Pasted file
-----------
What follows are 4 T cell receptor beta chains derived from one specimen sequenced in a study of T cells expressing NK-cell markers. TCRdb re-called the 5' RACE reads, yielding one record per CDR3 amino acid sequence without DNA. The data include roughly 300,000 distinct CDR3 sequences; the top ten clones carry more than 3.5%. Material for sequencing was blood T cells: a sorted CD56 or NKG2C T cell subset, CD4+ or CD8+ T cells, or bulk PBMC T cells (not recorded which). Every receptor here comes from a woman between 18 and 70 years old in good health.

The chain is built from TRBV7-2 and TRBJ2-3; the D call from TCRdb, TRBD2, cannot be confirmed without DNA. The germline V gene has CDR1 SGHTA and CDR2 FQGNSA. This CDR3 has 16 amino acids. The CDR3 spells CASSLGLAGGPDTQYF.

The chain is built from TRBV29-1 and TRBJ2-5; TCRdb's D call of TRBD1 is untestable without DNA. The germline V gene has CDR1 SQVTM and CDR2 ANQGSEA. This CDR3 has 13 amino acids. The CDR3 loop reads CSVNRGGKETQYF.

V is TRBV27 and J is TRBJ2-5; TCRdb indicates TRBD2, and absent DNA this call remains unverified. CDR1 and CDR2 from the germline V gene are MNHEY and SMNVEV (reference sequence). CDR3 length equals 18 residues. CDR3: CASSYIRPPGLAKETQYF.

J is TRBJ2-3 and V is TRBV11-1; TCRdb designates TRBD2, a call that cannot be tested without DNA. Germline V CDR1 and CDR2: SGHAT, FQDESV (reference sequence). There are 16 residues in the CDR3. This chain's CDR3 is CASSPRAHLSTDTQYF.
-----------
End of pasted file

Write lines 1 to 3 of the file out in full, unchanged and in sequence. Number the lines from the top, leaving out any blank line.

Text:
What follows are 4 T cell receptor beta chains derived from one specimen sequenced in a study of T cells expressing NK-cell markers. TCRdb re-called the 5' RACE reads, yielding one record per CDR3 amino acid sequence without DNA. The data include roughly 300,000 distinct CDR3 sequences; the top ten clones carry more than 3.5%. Material for sequencing was blood T cells: a sorted CD56 or NKG2C T cell subset, CD4+ or CD8+ T cells, or bulk PBMC T cells (not recorded which). Every receptor here comes from a woman between 18 and 70 years old in good health.

The chain is built from TRBV7-2 and TRBJ2-3; the D call from TCRdb, TRBD2, cannot be confirmed without DNA. The germline V gene has CDR1 SGHTA and CDR2 FQGNSA. This CDR3 has 16 amino acids. The CDR3 spells CASSLGLAGGPDTQYF.

The chain is built from TRBV29-1 and TRBJ2-5; TCRdb's D call of TRBD1 is untestable without DNA. The germline V gene has CDR1 SQVTM and CDR2 ANQGSEA. This CDR3 has 13 amino acids. The CDR3 loop reads CSVNRGGKETQYF.